Excitement is in the air as the highly anticipated Season 3 of “Shark Tank India” has already begun shooting.
With three new sharks on board, including Deepinder Goyal, the founder and CEO of Zomato, Ritesh Agarwal, the founder and CEO of Oyo Rooms, and Azhar Iqubal, founder and CEO of InShorts, the buzz surrounding the show is visible.
But, if you’ve ever watched the show and scratched your head at some of the fancy words the sharks often use, you’re not alone. Many people find those terms hard to understand and this spoils the viewing experience too.
Don’t worry; we’ve got your back.
In this article, we’re going to break down all those puzzling startup terms for you in the simplest way possible.
So, whether you’re planning your startup, thinking about investing, or just watching the show for fun, you won’t be left wondering what on earth they’re talking about.
Shark Tank India’s Key Terms Explained
- Equity: Equity refers to ownership in a company. When you invest in a startup and receive equity, you become a partial owner and share in the company’s success (or failure).
- Valuation: Valuation is the estimated worth of a startup. It helps determine how much of the company’s ownership you get in exchange for your investment.
- Pitch: A pitch is a short presentation where business owners explain their business idea, goals, and why they need funding to potential investors or “sharks.”
- Revenue: Revenue is the money a business earns from selling its products or services. It’s a key metric used to assess a company’s financial health.
- Equity Stake: An equity stake is the portion of a company’s ownership that an investor receives in exchange for their investment. It represents a share of the company’s profits and losses.
- Equity Dilution: Equity dilution occurs when a startup issues more shares, reducing the ownership percentage of existing shareholders, including founders and early investors.
- Prototype: A prototype is an early, often basic, version of a product used to test and refine the concept before mass production.
- Valuation Negotiation: This is the process of haggling or bargaining to determine the startup’s worth and the equity stake that investors will receive in exchange for their funding.
- Intellectual Property (IP): Intellectual property includes patents, trademarks, copyrights, and trade secrets that protect a startup’s unique ideas, products, or branding from being copied by others.
- Runway: Runway is the time a startup can sustain its operations with the available funds. It’s a critical factor in assessing the financial health of a company.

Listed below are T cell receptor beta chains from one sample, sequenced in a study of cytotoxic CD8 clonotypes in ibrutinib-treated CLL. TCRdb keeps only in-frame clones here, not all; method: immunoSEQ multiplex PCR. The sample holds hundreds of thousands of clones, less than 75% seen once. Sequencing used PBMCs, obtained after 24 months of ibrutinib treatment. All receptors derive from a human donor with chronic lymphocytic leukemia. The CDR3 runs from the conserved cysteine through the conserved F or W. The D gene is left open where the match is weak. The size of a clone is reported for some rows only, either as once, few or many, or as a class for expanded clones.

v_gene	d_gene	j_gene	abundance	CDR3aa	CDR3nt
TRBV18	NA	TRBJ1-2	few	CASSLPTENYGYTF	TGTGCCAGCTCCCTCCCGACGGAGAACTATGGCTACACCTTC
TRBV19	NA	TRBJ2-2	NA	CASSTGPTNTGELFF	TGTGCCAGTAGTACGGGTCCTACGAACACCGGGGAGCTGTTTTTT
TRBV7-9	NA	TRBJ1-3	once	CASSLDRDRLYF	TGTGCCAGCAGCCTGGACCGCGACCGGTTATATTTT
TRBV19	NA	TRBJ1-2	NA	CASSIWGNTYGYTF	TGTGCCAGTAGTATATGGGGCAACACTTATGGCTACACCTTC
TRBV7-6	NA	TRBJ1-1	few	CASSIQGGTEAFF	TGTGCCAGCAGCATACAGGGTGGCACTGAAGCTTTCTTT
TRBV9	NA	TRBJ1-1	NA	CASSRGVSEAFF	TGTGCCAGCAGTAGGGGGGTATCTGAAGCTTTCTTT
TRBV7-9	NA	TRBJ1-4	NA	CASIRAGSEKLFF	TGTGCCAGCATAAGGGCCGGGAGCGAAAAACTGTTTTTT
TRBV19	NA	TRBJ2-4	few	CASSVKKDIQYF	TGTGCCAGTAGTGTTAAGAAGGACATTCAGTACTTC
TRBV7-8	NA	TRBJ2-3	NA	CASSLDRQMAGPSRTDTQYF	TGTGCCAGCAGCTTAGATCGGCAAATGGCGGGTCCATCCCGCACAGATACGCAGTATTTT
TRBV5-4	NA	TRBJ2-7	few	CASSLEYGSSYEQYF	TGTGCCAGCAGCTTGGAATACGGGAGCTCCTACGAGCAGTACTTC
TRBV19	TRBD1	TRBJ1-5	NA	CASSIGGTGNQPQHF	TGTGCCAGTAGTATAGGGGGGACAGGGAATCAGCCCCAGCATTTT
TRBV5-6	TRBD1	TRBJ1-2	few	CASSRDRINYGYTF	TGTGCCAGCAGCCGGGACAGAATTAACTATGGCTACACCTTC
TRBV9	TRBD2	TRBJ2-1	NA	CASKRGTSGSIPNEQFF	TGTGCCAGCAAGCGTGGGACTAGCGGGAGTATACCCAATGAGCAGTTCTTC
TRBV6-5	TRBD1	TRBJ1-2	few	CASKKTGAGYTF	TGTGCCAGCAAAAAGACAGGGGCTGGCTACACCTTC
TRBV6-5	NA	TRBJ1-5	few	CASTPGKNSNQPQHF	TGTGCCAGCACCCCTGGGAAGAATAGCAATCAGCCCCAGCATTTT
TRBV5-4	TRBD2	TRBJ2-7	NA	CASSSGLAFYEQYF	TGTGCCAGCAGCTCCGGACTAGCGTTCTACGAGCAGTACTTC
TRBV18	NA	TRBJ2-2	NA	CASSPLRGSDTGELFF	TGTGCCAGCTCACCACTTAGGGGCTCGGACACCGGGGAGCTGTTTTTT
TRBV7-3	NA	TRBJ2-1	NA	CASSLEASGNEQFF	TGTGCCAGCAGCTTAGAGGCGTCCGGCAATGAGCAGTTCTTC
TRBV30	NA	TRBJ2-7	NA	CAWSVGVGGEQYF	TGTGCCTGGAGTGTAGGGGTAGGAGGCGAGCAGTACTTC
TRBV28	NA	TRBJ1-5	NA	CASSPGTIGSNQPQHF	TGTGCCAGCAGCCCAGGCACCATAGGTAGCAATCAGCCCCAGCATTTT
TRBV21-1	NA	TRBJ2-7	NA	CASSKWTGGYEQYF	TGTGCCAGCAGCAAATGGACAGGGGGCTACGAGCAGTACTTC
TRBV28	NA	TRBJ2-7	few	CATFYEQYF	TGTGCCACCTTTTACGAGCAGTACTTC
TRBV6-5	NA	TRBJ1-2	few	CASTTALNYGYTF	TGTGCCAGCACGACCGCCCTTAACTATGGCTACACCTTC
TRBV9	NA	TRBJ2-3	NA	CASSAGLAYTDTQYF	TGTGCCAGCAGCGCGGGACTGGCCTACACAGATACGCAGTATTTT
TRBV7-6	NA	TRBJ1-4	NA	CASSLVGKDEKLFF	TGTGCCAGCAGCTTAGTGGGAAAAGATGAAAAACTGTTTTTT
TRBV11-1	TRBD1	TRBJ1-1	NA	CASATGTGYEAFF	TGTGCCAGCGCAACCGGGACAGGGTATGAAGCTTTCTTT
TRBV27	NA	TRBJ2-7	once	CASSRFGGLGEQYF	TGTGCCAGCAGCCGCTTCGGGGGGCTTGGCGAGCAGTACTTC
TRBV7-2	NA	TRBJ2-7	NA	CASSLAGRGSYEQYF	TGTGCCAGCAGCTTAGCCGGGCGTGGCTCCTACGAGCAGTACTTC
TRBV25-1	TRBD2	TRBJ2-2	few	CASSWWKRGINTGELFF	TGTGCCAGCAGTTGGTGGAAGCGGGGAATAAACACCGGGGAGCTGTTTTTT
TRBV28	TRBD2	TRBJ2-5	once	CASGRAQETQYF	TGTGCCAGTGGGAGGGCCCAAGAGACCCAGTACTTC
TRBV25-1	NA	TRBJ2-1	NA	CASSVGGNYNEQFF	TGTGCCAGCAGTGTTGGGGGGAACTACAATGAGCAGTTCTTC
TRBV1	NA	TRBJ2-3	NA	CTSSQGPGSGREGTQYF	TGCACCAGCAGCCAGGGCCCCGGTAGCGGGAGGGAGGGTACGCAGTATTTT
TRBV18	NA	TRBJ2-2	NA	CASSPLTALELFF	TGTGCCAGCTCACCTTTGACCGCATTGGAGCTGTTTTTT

- Burn Rate: The burn rate is the rate at which a startup spends its capital or funds to cover expenses. It helps determine how long a company can operate before running out of money.
- Equity Valuation: Equity valuation is the process of determining the value of a company’s ownership shares, which is crucial when attracting investors or selling a portion of the business.
- Exit Strategy: An exit strategy is a plan outlining how and when founders and investors intend to leave or sell their ownership in a startup, often through methods like acquisition or initial public offering (IPO).
- Due Diligence: Due diligence is the research and investigation conducted by investors to assess a startup’s financial, legal, and operational aspects before making an investment decision.
- ROI (Return on Investment): ROI is a measure of the return or profit gained from an investment. It helps investors determine the financial success of their investments in a startup.
- Licensing: Licensing involves granting permission to others to use a startup’s intellectual property, like trademarks or technology, in exchange for licensing fees or royalties.
- Equity Crowdfunding: Equity crowdfunding is a way for startups to raise funds by offering equity to a large number of investors through online platforms or crowdfunding campaigns.
- MVP (Minimum Viable Product): An MVP is the simplest version of a product that allows a startup to test its concept with early users and gather feedback before building a complete product.
- Bootstrapping: Bootstrapping is the practice of funding a startup’s growth using personal savings, revenue generated by the business, or minimal external investment, allowing founders to maintain control over the company.
- EBITDA Positive: EBITDA (Earnings Before Interest, Taxes, Depreciation, and Amortization) Positive means that a startup’s operational earnings are sufficient to cover its operating expenses, excluding interest, taxes, and non-operational costs, indicating financial health.
- Scalability: Scalability is a startup’s ability to expand its operations, products, or services without a proportional increase in costs, maintaining efficiency as it grows.
- Freemium: Freemium is a business model where a startup offers a basic version of its product or service for free while charging for premium features or services.
- Liquidation: Liquidation occurs when a startup is dissolved, and its assets are sold to pay off debts and distribute any remaining funds to shareholders, often signaling failure or closure.
- Angel Investor: An angel investor is an individual who provides early-stage funding to startups in exchange for equity or convertible debt, offering financial support and mentorship.
- KPI (Key Performance Indicator): KPIs are specific, measurable metrics used to evaluate the performance and success of a startup, helping measure progress toward its goals.
These were some of the major terms often used by Sharks during the show.
Do you have any other terms in mind?
You can share that in the comment and we will help you understand the meaning in a very simple way. You can share this article with your colleagues or with someone who is a big-time fan of the reality show Shark Tank India.